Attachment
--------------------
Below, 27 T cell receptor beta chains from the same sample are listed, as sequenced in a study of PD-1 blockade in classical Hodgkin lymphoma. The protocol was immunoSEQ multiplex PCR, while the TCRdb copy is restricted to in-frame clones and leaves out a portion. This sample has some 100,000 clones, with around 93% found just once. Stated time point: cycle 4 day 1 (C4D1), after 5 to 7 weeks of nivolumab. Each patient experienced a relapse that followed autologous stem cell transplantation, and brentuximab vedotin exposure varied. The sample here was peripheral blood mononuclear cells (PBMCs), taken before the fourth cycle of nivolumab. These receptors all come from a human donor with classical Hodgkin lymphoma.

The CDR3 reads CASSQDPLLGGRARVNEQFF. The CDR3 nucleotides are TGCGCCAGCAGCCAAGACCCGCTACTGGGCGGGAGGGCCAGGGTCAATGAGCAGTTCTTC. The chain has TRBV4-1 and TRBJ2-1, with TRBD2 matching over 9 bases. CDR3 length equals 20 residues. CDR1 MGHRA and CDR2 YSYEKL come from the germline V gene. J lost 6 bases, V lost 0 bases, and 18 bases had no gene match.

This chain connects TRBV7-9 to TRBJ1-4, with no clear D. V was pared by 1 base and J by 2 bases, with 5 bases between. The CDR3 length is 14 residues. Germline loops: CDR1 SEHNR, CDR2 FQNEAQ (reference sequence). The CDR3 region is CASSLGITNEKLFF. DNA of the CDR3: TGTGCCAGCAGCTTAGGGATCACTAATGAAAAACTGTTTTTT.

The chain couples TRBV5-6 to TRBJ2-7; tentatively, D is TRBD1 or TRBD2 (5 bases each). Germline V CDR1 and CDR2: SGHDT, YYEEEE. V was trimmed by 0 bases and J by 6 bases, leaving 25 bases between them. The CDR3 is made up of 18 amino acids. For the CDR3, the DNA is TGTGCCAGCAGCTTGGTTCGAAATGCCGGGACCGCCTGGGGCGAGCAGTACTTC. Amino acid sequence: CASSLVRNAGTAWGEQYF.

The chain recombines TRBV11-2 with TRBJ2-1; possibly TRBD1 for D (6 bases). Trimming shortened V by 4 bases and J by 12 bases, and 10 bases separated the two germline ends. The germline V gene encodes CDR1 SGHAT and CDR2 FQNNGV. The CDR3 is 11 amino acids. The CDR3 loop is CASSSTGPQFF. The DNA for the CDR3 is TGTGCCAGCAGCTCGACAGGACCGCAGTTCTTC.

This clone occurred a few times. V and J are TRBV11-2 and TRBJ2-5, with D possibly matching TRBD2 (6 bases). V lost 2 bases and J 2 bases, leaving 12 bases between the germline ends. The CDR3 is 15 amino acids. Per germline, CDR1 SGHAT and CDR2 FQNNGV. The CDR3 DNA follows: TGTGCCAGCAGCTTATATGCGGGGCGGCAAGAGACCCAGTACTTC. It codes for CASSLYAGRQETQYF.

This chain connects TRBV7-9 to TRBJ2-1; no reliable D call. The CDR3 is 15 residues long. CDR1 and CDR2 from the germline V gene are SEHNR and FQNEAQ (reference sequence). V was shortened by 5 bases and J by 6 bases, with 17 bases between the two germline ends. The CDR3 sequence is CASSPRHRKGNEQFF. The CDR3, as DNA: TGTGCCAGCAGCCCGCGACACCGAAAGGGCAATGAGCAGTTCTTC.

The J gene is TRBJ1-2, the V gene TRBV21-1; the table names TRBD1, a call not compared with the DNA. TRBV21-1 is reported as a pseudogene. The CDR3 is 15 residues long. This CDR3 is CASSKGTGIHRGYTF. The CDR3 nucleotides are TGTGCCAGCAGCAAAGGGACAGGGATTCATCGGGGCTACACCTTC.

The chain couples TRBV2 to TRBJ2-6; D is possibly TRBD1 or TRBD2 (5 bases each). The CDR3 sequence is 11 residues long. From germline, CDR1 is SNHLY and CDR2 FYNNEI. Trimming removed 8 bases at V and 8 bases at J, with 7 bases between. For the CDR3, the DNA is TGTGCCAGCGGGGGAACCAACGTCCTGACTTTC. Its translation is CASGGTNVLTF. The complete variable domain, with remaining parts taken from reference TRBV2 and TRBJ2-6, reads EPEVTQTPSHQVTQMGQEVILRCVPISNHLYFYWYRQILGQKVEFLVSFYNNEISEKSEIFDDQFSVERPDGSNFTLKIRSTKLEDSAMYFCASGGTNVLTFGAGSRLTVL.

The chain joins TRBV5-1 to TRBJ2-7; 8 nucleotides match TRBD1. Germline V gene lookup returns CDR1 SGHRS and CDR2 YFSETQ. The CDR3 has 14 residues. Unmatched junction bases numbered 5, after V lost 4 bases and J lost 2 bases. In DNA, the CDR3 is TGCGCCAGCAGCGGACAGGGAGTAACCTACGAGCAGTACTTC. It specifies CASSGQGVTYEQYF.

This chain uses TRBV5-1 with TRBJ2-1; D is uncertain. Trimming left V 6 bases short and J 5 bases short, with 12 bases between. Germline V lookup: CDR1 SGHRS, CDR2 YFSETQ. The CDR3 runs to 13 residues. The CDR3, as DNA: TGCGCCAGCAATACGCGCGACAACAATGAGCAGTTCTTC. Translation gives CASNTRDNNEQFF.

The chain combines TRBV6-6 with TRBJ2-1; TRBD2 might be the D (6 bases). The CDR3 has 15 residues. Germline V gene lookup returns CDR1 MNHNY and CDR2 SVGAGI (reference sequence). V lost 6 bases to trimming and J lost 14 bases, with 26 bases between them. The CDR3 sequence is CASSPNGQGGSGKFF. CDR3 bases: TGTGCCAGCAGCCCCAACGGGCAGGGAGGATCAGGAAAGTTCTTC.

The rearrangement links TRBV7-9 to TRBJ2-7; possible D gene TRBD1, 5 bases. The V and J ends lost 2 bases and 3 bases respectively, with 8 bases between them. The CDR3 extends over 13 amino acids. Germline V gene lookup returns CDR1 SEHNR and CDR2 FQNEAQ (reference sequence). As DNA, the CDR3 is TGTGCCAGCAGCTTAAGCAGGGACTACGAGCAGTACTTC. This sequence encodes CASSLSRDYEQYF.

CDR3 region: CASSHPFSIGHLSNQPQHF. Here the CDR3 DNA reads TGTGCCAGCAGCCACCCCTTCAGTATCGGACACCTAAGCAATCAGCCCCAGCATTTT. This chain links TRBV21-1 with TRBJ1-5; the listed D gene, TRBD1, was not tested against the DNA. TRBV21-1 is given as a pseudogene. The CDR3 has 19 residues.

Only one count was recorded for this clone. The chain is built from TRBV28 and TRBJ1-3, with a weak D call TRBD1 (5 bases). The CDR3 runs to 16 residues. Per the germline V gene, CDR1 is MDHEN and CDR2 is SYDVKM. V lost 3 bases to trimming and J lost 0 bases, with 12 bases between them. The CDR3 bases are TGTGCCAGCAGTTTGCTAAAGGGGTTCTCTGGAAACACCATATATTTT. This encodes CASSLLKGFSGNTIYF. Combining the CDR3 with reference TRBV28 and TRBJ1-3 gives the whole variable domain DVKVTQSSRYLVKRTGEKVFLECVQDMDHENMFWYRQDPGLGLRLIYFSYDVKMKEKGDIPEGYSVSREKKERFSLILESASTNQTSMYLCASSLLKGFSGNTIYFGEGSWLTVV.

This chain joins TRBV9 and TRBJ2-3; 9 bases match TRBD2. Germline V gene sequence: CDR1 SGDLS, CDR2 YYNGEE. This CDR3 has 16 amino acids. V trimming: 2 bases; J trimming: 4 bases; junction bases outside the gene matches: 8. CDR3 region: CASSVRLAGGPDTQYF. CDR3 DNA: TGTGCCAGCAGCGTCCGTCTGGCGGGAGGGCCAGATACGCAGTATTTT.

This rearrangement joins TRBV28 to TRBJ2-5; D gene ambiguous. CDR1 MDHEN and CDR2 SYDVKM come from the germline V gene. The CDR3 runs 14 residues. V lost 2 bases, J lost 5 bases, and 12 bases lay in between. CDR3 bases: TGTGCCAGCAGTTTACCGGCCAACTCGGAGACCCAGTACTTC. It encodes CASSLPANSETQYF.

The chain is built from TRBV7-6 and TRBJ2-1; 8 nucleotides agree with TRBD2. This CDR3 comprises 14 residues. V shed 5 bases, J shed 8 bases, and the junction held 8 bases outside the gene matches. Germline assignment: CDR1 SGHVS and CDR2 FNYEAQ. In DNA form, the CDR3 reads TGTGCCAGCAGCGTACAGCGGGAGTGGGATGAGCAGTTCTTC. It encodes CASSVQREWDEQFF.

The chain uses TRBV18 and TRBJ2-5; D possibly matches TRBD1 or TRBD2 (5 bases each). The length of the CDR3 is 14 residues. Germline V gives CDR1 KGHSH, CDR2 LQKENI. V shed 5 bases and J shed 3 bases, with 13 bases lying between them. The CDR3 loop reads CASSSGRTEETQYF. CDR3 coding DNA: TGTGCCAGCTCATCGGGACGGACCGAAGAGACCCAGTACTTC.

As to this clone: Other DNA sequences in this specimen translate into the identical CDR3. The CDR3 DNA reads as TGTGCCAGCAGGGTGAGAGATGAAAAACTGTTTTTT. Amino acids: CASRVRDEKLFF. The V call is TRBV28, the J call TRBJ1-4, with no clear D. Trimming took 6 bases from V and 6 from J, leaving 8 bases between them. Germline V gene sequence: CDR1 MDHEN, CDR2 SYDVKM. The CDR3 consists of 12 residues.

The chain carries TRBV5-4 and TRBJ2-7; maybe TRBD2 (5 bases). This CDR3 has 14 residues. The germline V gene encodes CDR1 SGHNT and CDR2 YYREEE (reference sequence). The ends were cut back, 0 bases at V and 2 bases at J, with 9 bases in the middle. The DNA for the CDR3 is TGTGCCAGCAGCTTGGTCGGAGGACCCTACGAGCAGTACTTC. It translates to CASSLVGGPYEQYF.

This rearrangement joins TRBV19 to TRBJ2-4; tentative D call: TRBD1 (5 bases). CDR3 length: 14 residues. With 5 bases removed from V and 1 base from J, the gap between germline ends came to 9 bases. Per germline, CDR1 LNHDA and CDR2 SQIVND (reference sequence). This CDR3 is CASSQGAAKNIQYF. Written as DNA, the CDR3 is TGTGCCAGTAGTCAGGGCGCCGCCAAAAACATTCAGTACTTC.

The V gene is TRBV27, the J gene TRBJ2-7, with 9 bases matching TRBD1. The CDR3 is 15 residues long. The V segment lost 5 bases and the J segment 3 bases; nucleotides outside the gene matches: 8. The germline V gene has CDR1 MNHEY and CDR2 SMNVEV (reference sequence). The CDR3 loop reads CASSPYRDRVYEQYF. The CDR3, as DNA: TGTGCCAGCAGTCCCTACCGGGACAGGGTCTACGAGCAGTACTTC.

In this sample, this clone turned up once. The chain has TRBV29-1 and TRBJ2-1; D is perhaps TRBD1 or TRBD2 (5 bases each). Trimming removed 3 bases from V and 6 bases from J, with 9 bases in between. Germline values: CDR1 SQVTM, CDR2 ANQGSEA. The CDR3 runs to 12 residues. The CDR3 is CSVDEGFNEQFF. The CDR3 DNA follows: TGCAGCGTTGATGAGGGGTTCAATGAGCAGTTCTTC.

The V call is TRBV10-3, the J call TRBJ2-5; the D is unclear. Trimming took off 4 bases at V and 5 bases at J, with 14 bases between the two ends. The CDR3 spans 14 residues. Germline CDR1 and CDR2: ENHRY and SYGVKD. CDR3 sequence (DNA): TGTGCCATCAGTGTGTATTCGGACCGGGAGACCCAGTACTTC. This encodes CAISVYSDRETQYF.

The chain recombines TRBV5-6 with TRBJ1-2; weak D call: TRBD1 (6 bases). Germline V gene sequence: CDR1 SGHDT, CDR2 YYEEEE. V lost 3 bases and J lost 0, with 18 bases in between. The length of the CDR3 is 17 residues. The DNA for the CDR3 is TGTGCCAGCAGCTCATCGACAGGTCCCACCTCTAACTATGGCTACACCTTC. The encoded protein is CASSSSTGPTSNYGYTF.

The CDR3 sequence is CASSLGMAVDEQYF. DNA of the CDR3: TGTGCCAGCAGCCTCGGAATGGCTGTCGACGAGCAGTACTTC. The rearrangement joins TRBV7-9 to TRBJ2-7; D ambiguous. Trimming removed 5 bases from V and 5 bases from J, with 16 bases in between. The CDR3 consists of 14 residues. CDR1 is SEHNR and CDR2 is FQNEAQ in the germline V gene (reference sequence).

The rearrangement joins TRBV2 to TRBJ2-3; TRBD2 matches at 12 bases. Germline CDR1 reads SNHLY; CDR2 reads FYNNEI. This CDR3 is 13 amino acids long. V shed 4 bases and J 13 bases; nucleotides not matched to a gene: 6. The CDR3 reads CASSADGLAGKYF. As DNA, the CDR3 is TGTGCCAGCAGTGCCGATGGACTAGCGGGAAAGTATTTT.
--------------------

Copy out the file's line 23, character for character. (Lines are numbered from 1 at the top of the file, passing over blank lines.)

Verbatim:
The V gene is TRBV27, the J gene TRBJ2-7, with 9 bases matching TRBD1. The CDR3 is 15 residues long. The V segment lost 5 bases and the J segment 3 bases; nucleotides outside the gene matches: 8. The germline V gene has CDR1 MNHEY and CDR2 SMNVEV (reference sequence). The CDR3 loop reads CASSPYRDRVYEQYF. The CDR3, as DNA: TGTGCCAGCAGTCCCTACCGGGACAGGGTCTACGAGCAGTACTTC.